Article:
Posts tagged historical
Posts tagged historical
HELLO FRIENDS, AND WELCOME.
So, you’re making a character! Cool! Does that character wear clothes? Well, unless you’re A) Writing about animals, B) Writing a porno) or B) Some other reason, your characters are more than likely gonna wear clothes. This makes you a fashion designer! FANCY! So, what should your character wear?
Here’s the deal, Lucile. Imma put down some steps. And while I’m no super expert, these are some things that have made clothing design fun and challenging for me! This is Part 1: HISTORICAL FASHION!
1. Who is Your Character?
Sometimes, and I’ve been guilty of this, too, I’ve decided on my character’s clothing long before I even have a personality formed. People look over and say, “Who are you drawing?” and I might say, “A Lolita.” Now, that’s not good! Anyone who knows about the Lolita fashion knows that each girl wears Lolita completely differently than the next. So to think of a character as their clothing is to think of an egg by its shell. We don’t even really care about the shell, we care about the yummy stuff inside! So first, think of your character as a person. Not simply a “punk,” or a “goth” or any number of fashions. Now. Instead of “What will ____ wear, it turns into what will “Anon” wear? (I’m using Anon as a fill in, so I don’t have to write “your character” umpteen times.)
2. Where is Your Character?
Where are they? When are they? If you’ve done the first step, then this should be easy to answer. Anon might be in, say, 1820s Britain. Alrighty. Cool beans. What did they do? Where were they in the world? Are they warm? Cold? A princess? A Pauper? Now comes the SUPER FUN PART OH BOY.
3. Research. FOREVER.
Now, as a bibliophile, this makes me giddy, because it means I get to go roll in my books. That’s right, books! The internet is useful for many, many things. But you can google all day and not find something you pick up one book and find. (Believe me, I’ve done it!)
There’s not much I can say to do except use every resource- books, internet, everything. Hoard images like a squirrel hoards nuts. Keep folders just for each fashion piece. Don’t forget accessories like shoes, hats, bags, and other items.
Here’s some cool places to find references!
Dover books are not only accurate, made from fashion plates of the time, they’re also very affordable! These are absolutely great to have around. Also, some come with CDs so you can have the books right on your computer, too! Any era, any time.
If you’re here, obviously you see Tumblr as a great reference! Tumblr is also great because often it links back to the source so you can find more information!
For Historical Fashion, I recommend:
But there are bunches out there!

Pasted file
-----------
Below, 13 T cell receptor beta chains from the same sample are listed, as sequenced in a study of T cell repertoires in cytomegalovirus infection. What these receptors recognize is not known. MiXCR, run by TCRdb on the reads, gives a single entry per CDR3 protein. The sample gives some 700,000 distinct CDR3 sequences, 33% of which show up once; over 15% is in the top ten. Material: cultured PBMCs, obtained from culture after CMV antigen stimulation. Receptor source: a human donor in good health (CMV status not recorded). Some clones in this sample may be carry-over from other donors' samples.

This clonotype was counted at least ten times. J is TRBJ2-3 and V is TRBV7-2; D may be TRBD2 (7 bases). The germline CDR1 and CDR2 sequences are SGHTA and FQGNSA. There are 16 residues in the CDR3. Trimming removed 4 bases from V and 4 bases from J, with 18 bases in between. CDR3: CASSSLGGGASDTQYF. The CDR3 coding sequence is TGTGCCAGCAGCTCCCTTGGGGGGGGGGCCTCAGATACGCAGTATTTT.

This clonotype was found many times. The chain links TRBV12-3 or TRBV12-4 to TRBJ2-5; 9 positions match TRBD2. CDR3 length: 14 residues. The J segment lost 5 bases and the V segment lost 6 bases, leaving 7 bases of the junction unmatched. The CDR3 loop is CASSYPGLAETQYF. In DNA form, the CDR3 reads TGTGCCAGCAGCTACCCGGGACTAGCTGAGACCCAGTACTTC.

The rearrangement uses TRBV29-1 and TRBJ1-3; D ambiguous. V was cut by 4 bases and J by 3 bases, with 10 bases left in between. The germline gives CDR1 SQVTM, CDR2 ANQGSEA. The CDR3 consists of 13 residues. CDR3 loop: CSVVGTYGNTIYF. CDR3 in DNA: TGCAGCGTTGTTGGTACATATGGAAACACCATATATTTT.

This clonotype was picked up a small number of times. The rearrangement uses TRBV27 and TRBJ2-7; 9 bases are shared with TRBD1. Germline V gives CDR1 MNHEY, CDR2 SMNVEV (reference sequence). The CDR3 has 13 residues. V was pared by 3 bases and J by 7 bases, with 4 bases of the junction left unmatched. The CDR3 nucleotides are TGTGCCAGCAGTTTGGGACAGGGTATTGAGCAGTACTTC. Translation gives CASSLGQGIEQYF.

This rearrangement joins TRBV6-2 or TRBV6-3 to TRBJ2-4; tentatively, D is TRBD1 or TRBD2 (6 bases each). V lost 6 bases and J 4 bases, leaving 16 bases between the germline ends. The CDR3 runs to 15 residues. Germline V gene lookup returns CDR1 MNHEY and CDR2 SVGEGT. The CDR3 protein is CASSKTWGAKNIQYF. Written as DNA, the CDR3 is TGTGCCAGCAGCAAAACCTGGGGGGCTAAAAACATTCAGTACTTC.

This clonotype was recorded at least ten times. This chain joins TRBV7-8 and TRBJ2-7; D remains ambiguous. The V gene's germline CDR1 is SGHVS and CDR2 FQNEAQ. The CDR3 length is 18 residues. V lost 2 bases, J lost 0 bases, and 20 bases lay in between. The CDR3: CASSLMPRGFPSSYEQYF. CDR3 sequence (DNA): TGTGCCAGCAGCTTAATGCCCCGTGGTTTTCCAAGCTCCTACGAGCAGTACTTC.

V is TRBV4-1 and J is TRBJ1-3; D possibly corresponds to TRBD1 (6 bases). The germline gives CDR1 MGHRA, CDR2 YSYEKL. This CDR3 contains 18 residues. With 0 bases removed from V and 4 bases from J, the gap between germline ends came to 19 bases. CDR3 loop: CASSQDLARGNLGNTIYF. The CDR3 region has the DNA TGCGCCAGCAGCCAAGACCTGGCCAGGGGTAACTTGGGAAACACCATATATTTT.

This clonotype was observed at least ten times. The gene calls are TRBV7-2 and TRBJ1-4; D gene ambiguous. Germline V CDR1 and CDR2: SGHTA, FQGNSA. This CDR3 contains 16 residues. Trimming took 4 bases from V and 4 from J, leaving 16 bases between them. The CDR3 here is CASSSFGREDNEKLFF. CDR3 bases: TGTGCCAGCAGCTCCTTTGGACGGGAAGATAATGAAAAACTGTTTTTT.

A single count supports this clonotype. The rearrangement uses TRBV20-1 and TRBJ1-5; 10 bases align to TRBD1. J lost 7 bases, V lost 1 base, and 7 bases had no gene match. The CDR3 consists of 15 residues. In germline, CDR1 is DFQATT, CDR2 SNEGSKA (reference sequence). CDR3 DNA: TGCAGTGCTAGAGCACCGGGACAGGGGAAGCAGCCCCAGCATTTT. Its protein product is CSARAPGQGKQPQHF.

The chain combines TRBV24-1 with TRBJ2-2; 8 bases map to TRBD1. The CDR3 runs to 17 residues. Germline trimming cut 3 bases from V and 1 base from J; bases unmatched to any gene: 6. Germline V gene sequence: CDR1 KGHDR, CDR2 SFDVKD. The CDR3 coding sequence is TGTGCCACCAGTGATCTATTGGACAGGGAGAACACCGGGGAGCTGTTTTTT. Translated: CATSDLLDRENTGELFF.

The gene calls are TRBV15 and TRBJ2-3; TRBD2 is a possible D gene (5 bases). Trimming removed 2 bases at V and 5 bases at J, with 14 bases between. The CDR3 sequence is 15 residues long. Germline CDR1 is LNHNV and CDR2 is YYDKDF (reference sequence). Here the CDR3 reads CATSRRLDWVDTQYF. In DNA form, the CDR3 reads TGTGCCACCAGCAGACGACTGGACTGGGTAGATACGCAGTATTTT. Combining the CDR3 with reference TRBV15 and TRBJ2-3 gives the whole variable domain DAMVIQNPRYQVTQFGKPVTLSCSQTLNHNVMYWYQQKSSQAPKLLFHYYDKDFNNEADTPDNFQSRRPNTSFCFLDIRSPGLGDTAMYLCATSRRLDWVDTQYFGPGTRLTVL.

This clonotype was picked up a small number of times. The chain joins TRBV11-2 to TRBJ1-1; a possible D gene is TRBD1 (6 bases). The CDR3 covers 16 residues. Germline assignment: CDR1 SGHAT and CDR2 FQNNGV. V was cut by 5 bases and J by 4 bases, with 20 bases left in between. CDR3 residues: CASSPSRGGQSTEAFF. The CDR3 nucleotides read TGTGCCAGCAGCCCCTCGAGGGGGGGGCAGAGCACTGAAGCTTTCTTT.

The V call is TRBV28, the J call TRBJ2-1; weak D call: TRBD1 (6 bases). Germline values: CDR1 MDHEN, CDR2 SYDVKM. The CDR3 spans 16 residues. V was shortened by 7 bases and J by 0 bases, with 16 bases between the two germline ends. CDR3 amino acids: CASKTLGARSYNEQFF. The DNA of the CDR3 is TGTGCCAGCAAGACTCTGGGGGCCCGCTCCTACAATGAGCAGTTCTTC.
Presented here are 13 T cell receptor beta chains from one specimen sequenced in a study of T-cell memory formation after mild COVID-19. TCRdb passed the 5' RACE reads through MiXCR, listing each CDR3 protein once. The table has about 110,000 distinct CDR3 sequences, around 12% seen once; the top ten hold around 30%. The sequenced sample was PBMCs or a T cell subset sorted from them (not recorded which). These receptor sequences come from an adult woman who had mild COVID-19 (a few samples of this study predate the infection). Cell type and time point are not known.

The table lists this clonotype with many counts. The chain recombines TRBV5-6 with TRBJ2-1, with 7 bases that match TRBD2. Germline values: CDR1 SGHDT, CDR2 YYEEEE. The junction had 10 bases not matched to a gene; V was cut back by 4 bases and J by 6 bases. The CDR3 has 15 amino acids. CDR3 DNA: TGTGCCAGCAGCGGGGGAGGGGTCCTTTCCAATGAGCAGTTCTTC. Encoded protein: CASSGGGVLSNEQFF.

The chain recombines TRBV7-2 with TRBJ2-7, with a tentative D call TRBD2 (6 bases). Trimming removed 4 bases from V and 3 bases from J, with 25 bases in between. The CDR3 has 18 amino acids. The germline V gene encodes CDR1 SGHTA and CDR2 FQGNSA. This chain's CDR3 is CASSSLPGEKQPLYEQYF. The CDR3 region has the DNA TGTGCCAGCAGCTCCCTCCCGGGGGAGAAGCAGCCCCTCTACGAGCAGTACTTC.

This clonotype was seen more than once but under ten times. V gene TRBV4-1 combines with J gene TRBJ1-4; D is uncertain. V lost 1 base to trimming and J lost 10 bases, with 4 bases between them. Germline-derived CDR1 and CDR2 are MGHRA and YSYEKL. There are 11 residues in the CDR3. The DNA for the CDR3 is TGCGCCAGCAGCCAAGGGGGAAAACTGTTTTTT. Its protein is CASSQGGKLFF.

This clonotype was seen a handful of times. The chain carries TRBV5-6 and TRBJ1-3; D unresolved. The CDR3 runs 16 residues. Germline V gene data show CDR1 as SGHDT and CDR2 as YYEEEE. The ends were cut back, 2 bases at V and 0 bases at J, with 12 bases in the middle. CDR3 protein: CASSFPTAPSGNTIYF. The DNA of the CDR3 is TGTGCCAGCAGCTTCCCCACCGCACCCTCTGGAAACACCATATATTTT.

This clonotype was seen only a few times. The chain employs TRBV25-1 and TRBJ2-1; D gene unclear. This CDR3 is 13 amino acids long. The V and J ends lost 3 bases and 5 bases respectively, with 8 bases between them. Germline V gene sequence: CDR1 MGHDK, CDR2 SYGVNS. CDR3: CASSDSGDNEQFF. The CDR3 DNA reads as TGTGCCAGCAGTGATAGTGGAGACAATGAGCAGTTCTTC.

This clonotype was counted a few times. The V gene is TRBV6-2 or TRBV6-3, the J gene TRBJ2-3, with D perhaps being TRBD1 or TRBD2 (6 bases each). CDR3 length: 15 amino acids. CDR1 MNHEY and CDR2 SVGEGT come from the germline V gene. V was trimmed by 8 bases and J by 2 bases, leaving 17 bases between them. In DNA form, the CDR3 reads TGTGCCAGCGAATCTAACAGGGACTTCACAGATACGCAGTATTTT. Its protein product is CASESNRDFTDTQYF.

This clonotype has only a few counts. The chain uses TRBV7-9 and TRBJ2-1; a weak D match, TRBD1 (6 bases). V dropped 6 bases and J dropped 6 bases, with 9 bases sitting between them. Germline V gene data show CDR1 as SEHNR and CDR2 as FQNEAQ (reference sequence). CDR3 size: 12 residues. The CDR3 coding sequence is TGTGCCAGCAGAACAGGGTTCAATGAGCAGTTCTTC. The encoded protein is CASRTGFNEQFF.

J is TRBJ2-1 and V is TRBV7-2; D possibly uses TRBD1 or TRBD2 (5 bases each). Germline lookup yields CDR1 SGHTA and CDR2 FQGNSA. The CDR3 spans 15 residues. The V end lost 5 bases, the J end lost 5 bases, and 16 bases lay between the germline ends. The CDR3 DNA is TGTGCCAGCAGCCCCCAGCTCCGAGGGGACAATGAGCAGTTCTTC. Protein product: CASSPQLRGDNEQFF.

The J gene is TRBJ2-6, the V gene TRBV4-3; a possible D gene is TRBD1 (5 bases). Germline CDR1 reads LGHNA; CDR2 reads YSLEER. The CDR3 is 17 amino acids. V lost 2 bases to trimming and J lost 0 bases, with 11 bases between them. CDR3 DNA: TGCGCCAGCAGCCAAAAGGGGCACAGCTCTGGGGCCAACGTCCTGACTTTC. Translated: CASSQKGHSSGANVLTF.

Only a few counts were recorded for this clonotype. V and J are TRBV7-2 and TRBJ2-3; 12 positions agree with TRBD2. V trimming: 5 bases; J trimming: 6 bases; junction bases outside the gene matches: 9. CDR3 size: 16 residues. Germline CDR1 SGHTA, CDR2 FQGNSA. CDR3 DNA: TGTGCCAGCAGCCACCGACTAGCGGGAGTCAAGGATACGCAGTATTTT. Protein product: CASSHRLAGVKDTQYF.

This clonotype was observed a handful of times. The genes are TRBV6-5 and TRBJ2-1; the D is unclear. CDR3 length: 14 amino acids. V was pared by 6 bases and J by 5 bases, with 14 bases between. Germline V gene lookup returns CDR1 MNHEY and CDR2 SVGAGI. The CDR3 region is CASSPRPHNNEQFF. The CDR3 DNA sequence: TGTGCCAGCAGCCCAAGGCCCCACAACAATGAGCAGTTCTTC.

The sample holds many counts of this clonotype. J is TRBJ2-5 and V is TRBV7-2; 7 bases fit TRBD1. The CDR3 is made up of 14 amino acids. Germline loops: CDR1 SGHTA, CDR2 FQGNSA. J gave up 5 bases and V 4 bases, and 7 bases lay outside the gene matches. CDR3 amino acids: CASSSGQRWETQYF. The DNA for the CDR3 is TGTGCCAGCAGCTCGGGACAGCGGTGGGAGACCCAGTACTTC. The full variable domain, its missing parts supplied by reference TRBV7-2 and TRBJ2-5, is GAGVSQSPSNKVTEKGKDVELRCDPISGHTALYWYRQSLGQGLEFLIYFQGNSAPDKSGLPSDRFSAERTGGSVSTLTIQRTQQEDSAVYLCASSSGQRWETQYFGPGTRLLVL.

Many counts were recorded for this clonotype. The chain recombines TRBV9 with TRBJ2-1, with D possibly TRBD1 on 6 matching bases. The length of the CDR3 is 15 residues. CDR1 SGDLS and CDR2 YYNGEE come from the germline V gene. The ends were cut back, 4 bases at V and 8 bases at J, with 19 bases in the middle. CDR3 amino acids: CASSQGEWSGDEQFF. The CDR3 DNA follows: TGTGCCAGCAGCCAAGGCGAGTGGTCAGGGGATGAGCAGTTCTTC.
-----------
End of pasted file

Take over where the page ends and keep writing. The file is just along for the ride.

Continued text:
Now that you’ve done some research, there might be a few items that stick out to you. See if you can figure out why that is. It’s probably because you like the silhouette! A gown may seem interesting because of lots of frills and fobs, but a stronger silhouette will work out every time!
Draw your character naked! Or, at least in their underwear. You might want to save this drawing for later for the underwear test. Often character designers will draw their cast lined up in underoos, to be sure that they’re still recognisable, even without clothing to differentiate them. Example of an Underwear test by the delightful Yuko of the AMAZING Johnny Wander comic. (Over here!)
See how they’re still extremely different, even without their clothes? Now, try out different silhouettes on this character. Remember paper dolls? It’s like that. Here’s some I did, for my girl Nayana.
Whee! When you decide on one, try the same test you did with their body shape, and black them out to be sure the silhouette is strong. NOW…
5. Drawing Garments!
Clothes are, essentially, weird shapes in cloth sewn into different shapes. To draw clothing, it’s important to understand how garments are put together. For convenience’s sake, animators and cartoonists will often leave out a number of seams in their designs. Some seams can make a drawing have simply too many lines and too busy. However, a few seams can really make a garment believable and pop. Even a heavily fantasy garment needs some stability, or the reader will spend too long pondering how your character’s top is staying up rather than the issue at hand.
Look at your own clothes for examples! Pants have seams on the inside and outside of your legs, pockets, flies, zips, buttons, and seams! These are a great place to start.
Different fabrics move different ways. A velvet, for example, is heavy and drags, and would hang entirely differently than a cotton, which is far lighter. A Chiffon is light and airy, and drifts far more than a starched twill would. A good way to familiarise yourself with fabrics is to invade a fabric store and just start groping the bolts. (If people look at you funny, tell them I sent you.) When you look at a costume, think: What might this be made of, how would it lie? Does it wrinkle? Does it stretch? Does it fold? Is it a thick fabric for winter or a light fabric for summer?
Now, there are plenty of tutorials online for drawing folds, so I won’t get into that. Here’s a link to a good one, though!
So, in conclusion.
RESEARCH EVERYTHING FOREVER.
NOW. PART TWO, CONTEMPORARY AND FUTURISTIC FASHION. OH BOY!